Fifth, rolling out gradually the framework for gender and children’s rights responsive budgeting to all sector ministries, through the budget circular for 2021.

Sixth, extending, by 2025, the framework for gender and children’s rights responsive budgeting to the local level (some 370 communes), supported by extensive outreach activities, and an updated set of documents, at the strategic and operational level, such as brochures, learning materials, technical guides and an updated set of case studies. This extension will be part of program budgeting introduced at the local level, as also envisaged by the directives of the West African Economic and Monetary Union.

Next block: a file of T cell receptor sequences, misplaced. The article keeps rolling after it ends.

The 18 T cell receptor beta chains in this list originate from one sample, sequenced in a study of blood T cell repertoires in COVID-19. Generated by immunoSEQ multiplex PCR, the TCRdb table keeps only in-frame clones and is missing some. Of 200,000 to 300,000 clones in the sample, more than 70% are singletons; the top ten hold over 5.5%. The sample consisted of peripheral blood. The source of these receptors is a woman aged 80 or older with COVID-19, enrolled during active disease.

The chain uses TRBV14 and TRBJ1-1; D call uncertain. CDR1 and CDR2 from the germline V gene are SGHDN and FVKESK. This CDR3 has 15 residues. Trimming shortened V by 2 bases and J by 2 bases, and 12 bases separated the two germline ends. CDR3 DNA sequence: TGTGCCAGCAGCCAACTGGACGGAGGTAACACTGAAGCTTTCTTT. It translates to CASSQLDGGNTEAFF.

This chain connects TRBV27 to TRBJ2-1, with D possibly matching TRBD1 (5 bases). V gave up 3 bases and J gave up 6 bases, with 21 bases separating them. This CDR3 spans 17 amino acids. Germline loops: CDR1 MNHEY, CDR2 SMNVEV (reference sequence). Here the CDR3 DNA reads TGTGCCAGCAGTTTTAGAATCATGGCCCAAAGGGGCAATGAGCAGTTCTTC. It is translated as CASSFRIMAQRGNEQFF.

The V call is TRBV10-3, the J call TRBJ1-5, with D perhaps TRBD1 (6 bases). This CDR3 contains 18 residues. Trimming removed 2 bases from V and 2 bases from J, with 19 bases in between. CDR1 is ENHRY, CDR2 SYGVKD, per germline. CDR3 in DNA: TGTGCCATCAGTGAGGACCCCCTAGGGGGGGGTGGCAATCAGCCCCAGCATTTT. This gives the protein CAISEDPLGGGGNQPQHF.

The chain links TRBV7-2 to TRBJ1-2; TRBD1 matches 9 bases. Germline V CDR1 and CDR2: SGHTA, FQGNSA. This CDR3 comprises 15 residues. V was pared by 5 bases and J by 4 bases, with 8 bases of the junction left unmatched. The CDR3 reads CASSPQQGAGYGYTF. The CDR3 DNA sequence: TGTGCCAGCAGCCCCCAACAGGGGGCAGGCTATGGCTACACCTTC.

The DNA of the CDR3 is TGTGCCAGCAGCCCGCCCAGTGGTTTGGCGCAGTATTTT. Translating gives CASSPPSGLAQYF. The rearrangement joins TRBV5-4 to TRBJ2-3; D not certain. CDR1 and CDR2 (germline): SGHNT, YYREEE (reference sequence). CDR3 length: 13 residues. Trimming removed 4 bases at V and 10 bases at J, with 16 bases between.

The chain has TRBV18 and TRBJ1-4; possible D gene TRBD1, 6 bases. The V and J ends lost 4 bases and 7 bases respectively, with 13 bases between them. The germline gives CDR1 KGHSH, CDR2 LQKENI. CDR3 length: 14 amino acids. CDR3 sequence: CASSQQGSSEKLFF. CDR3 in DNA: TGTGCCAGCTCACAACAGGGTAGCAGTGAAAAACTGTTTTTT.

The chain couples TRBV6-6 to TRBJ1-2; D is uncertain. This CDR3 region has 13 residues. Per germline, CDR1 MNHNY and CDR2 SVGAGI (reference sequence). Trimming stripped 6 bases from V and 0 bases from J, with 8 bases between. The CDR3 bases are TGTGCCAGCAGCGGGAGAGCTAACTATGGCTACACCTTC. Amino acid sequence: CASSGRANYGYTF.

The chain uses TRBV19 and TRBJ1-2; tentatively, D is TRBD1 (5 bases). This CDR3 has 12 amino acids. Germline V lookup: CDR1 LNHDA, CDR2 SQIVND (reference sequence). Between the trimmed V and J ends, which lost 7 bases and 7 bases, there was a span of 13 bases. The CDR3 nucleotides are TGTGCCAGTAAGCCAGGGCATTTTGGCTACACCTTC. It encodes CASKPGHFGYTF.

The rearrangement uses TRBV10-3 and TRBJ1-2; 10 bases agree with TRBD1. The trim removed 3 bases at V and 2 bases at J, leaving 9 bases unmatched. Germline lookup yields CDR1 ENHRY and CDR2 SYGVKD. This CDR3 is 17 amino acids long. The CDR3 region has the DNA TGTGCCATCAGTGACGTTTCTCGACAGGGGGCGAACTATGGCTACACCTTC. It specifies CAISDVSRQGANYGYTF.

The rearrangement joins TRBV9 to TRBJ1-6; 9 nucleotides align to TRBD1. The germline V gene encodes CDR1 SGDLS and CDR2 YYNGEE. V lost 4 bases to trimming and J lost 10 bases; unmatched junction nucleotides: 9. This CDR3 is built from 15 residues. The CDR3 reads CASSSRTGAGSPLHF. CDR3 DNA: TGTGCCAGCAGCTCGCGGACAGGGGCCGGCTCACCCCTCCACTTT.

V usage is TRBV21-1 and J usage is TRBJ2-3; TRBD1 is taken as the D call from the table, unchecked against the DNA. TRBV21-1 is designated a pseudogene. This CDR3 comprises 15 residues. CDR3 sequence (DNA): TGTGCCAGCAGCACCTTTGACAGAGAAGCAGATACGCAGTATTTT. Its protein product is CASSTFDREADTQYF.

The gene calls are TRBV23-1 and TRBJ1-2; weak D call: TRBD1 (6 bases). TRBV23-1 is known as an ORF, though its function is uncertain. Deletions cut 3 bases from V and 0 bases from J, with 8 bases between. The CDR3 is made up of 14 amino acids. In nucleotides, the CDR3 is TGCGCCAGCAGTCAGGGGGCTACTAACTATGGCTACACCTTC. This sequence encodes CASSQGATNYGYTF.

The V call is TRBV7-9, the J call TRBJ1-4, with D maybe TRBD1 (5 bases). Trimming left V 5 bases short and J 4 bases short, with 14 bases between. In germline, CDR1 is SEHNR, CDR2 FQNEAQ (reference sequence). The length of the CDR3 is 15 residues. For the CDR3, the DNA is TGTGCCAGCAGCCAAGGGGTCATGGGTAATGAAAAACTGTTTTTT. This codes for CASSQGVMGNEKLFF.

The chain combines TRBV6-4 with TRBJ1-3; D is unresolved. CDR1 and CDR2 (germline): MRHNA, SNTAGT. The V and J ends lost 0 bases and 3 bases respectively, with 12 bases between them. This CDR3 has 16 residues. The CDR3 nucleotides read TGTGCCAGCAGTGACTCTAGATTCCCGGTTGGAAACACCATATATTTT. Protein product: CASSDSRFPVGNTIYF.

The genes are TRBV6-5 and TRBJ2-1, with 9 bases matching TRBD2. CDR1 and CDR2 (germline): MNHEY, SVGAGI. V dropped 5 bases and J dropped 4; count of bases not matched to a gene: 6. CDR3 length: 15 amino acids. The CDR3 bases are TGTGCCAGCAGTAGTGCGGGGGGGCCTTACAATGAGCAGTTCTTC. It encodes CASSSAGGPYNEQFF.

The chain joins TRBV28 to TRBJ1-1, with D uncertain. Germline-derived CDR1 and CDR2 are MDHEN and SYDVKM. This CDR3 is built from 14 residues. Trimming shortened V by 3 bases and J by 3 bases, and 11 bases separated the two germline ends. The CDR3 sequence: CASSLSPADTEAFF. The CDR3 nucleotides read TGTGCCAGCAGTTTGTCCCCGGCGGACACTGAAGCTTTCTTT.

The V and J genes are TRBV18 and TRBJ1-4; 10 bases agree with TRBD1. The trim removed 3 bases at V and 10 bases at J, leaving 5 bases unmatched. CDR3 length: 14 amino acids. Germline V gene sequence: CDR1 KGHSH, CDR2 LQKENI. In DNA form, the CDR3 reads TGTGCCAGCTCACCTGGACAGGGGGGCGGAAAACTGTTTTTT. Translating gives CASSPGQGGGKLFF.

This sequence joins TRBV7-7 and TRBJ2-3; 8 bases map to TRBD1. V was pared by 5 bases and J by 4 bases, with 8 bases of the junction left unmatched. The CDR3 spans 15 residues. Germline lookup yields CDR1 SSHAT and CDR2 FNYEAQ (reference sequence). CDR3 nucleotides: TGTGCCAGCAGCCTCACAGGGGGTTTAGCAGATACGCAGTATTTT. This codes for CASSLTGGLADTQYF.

To date, the BGCR Initiative has already met some of its objectives …

Gender and children’s rights budgeting has been anchored in a total of 6 sector ministries since May 2018 and eighteen sector ministries since May 2019. Extensive capacity building has raised awareness in many institutions and set in motion an extensive adaptation of rules and processes. The budget circular, in particular, has made all this possible.

… but a long journey still lies ahead.  

After climbing a great hill, one only finds that there are many more hills to climb, Nelson Mandela.

 

 

The outcomes and the impact of the BGCR Initiative can only be judged in a long-term perspective. One reason for this is that a behavioral change is needed for its success. This takes time. So does a move from a centralized model of managing and implementing reforms to a more decentralized model with more stakeholders involved.